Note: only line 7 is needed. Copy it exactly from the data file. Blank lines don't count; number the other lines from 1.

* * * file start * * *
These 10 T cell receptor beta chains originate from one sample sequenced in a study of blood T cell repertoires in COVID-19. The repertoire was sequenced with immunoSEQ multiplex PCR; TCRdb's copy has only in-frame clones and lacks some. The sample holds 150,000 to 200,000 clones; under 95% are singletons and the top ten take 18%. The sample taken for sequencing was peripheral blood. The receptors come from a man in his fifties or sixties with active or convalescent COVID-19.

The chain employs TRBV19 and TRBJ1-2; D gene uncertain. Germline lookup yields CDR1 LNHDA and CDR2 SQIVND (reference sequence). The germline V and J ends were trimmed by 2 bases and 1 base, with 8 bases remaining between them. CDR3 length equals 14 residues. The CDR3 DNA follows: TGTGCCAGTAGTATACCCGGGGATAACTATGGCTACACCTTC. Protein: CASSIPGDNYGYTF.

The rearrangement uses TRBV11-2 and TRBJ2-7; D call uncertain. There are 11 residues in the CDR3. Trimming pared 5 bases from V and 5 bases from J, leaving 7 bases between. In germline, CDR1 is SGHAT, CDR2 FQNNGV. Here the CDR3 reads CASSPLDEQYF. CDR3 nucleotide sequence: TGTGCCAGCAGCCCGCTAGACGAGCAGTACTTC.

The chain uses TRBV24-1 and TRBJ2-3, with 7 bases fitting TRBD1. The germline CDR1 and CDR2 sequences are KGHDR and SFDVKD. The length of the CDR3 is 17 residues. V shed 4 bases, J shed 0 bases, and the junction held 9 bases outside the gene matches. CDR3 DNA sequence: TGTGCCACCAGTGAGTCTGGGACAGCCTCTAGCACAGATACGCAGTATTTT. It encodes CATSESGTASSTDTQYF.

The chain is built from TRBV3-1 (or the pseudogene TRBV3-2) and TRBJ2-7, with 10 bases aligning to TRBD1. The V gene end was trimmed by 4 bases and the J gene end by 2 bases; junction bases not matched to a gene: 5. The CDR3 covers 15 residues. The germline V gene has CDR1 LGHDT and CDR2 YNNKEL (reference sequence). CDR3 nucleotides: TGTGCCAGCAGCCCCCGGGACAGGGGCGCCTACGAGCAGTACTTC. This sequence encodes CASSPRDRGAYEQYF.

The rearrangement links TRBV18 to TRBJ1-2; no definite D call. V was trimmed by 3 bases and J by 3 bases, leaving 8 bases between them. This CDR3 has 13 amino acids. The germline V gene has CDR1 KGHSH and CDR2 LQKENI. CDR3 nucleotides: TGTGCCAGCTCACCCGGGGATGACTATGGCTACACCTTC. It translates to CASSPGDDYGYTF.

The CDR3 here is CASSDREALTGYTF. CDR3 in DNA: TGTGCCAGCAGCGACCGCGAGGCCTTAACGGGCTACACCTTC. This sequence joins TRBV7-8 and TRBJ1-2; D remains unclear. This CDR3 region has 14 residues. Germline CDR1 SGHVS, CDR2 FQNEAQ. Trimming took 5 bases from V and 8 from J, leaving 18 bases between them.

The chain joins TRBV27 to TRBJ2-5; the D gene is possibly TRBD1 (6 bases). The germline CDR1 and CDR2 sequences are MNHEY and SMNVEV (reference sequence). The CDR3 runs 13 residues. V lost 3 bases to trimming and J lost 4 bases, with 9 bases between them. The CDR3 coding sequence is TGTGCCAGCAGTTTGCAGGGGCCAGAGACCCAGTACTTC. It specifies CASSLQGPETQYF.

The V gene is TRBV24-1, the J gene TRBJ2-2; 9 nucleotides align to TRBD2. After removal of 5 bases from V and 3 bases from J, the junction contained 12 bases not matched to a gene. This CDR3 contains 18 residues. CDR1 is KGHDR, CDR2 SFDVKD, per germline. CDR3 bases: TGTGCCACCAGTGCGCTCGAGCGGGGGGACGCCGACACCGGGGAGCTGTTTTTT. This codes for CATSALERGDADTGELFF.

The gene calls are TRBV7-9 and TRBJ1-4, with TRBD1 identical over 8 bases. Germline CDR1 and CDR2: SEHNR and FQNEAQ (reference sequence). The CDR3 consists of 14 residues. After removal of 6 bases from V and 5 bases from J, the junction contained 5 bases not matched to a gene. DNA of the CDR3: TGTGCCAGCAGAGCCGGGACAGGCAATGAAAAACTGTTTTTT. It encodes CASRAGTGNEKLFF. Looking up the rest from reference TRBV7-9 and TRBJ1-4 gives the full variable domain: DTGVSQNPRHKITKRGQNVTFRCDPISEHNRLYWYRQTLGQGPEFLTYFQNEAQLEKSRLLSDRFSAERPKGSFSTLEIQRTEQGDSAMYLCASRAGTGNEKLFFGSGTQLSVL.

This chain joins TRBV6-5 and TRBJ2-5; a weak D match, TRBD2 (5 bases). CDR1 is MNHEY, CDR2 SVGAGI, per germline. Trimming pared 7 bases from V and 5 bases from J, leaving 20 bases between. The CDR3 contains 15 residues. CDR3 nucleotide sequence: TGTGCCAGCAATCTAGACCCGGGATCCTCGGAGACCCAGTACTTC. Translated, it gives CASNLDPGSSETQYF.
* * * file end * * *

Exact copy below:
The CDR3 here is CASSDREALTGYTF. CDR3 in DNA: TGTGCCAGCAGCGACCGCGAGGCCTTAACGGGCTACACCTTC. This sequence joins TRBV7-8 and TRBJ1-2; D remains unclear. This CDR3 region has 14 residues. Germline CDR1 SGHVS, CDR2 FQNEAQ. Trimming took 5 bases from V and 8 from J, leaving 18 bases between them.